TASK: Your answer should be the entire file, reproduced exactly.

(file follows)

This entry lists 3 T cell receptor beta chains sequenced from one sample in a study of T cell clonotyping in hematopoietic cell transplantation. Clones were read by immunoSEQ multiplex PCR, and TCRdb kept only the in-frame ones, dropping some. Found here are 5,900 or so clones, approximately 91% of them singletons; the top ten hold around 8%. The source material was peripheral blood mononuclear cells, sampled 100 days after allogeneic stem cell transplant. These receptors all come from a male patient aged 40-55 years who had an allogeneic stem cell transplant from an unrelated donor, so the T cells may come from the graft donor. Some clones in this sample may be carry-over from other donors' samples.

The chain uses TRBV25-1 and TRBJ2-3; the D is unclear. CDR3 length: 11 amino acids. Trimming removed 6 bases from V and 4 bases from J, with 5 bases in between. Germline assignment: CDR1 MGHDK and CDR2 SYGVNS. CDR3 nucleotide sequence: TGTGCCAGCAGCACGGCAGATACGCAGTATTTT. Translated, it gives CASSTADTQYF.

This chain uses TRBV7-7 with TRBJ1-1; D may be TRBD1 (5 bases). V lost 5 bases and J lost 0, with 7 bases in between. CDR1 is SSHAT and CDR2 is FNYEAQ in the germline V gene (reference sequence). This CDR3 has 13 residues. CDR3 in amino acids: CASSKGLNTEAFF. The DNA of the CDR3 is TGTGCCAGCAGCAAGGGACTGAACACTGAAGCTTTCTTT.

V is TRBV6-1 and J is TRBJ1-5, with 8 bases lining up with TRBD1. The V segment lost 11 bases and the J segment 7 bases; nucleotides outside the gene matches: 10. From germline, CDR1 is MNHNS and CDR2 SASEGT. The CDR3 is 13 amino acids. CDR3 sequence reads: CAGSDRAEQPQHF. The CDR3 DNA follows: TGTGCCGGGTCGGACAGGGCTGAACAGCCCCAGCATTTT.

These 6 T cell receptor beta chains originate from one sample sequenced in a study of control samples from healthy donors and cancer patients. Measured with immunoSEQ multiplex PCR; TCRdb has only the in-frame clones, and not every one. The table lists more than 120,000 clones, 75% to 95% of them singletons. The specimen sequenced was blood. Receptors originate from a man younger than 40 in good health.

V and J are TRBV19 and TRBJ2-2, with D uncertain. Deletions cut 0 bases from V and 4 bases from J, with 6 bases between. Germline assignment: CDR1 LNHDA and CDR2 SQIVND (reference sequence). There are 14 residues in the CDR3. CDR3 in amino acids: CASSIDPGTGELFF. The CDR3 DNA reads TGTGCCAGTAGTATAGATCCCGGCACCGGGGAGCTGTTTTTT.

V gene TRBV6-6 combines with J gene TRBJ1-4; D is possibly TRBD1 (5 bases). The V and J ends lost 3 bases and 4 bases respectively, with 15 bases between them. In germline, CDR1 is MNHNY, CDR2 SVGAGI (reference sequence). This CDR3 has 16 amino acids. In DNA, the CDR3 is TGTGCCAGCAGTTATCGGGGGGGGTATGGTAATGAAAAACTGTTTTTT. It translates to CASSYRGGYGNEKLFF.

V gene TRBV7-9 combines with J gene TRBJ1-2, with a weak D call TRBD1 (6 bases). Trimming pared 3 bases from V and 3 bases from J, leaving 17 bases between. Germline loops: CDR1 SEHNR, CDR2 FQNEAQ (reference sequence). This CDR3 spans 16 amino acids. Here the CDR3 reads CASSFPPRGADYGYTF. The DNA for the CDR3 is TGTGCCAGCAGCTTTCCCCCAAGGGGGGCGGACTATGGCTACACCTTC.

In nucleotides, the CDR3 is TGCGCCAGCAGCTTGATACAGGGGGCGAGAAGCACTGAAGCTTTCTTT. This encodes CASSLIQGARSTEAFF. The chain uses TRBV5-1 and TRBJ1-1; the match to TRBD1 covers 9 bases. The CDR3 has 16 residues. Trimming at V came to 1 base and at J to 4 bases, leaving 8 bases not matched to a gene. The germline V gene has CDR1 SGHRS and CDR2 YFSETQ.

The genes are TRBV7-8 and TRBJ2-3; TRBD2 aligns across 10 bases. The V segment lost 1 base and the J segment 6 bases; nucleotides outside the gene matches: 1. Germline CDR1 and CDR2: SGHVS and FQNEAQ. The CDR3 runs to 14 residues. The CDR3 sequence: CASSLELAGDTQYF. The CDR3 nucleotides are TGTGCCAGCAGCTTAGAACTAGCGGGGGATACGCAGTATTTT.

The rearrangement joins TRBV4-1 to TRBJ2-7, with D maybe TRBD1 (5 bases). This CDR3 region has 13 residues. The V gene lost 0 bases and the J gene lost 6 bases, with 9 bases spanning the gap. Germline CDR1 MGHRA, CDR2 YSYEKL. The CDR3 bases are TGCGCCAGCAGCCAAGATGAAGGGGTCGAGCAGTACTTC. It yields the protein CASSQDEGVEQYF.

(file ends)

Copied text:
This entry lists 3 T cell receptor beta chains sequenced from one sample in a study of T cell clonotyping in hematopoietic cell transplantation. Clones were read by immunoSEQ multiplex PCR, and TCRdb kept only the in-frame ones, dropping some. Found here are 5,900 or so clones, approximately 91% of them singletons; the top ten hold around 8%. The source material was peripheral blood mononuclear cells, sampled 100 days after allogeneic stem cell transplant. These receptors all come from a male patient aged 40-55 years who had an allogeneic stem cell transplant from an unrelated donor, so the T cells may come from the graft donor. Some clones in this sample may be carry-over from other donors' samples.

The chain uses TRBV25-1 and TRBJ2-3; the D is unclear. CDR3 length: 11 amino acids. Trimming removed 6 bases from V and 4 bases from J, with 5 bases in between. Germline assignment: CDR1 MGHDK and CDR2 SYGVNS. CDR3 nucleotide sequence: TGTGCCAGCAGCACGGCAGATACGCAGTATTTT. Translated, it gives CASSTADTQYF.

This chain uses TRBV7-7 with TRBJ1-1; D may be TRBD1 (5 bases). V lost 5 bases and J lost 0, with 7 bases in between. CDR1 is SSHAT and CDR2 is FNYEAQ in the germline V gene (reference sequence). This CDR3 has 13 residues. CDR3 in amino acids: CASSKGLNTEAFF. The DNA of the CDR3 is TGTGCCAGCAGCAAGGGACTGAACACTGAAGCTTTCTTT.

V is TRBV6-1 and J is TRBJ1-5, with 8 bases lining up with TRBD1. The V segment lost 11 bases and the J segment 7 bases; nucleotides outside the gene matches: 10. From germline, CDR1 is MNHNS and CDR2 SASEGT. The CDR3 is 13 amino acids. CDR3 sequence reads: CAGSDRAEQPQHF. The CDR3 DNA follows: TGTGCCGGGTCGGACAGGGCTGAACAGCCCCAGCATTTT.

These 6 T cell receptor beta chains originate from one sample sequenced in a study of control samples from healthy donors and cancer patients. Measured with immunoSEQ multiplex PCR; TCRdb has only the in-frame clones, and not every one. The table lists more than 120,000 clones, 75% to 95% of them singletons. The specimen sequenced was blood. Receptors originate from a man younger than 40 in good health.

V and J are TRBV19 and TRBJ2-2, with D uncertain. Deletions cut 0 bases from V and 4 bases from J, with 6 bases between. Germline assignment: CDR1 LNHDA and CDR2 SQIVND (reference sequence). There are 14 residues in the CDR3. CDR3 in amino acids: CASSIDPGTGELFF. The CDR3 DNA reads TGTGCCAGTAGTATAGATCCCGGCACCGGGGAGCTGTTTTTT.

V gene TRBV6-6 combines with J gene TRBJ1-4; D is possibly TRBD1 (5 bases). The V and J ends lost 3 bases and 4 bases respectively, with 15 bases between them. In germline, CDR1 is MNHNY, CDR2 SVGAGI (reference sequence). This CDR3 has 16 amino acids. In DNA, the CDR3 is TGTGCCAGCAGTTATCGGGGGGGGTATGGTAATGAAAAACTGTTTTTT. It translates to CASSYRGGYGNEKLFF.

V gene TRBV7-9 combines with J gene TRBJ1-2, with a weak D call TRBD1 (6 bases). Trimming pared 3 bases from V and 3 bases from J, leaving 17 bases between. Germline loops: CDR1 SEHNR, CDR2 FQNEAQ (reference sequence). This CDR3 spans 16 amino acids. Here the CDR3 reads CASSFPPRGADYGYTF. The DNA for the CDR3 is TGTGCCAGCAGCTTTCCCCCAAGGGGGGCGGACTATGGCTACACCTTC.

In nucleotides, the CDR3 is TGCGCCAGCAGCTTGATACAGGGGGCGAGAAGCACTGAAGCTTTCTTT. This encodes CASSLIQGARSTEAFF. The chain uses TRBV5-1 and TRBJ1-1; the match to TRBD1 covers 9 bases. The CDR3 has 16 residues. Trimming at V came to 1 base and at J to 4 bases, leaving 8 bases not matched to a gene. The germline V gene has CDR1 SGHRS and CDR2 YFSETQ.

The genes are TRBV7-8 and TRBJ2-3; TRBD2 aligns across 10 bases. The V segment lost 1 base and the J segment 6 bases; nucleotides outside the gene matches: 1. Germline CDR1 and CDR2: SGHVS and FQNEAQ. The CDR3 runs to 14 residues. The CDR3 sequence: CASSLELAGDTQYF. The CDR3 nucleotides are TGTGCCAGCAGCTTAGAACTAGCGGGGGATACGCAGTATTTT.

The rearrangement joins TRBV4-1 to TRBJ2-7, with D maybe TRBD1 (5 bases). This CDR3 region has 13 residues. The V gene lost 0 bases and the J gene lost 6 bases, with 9 bases spanning the gap. Germline CDR1 MGHRA, CDR2 YSYEKL. The CDR3 bases are TGCGCCAGCAGCCAAGATGAAGGGGTCGAGCAGTACTTC. It yields the protein CASSQDEGVEQYF.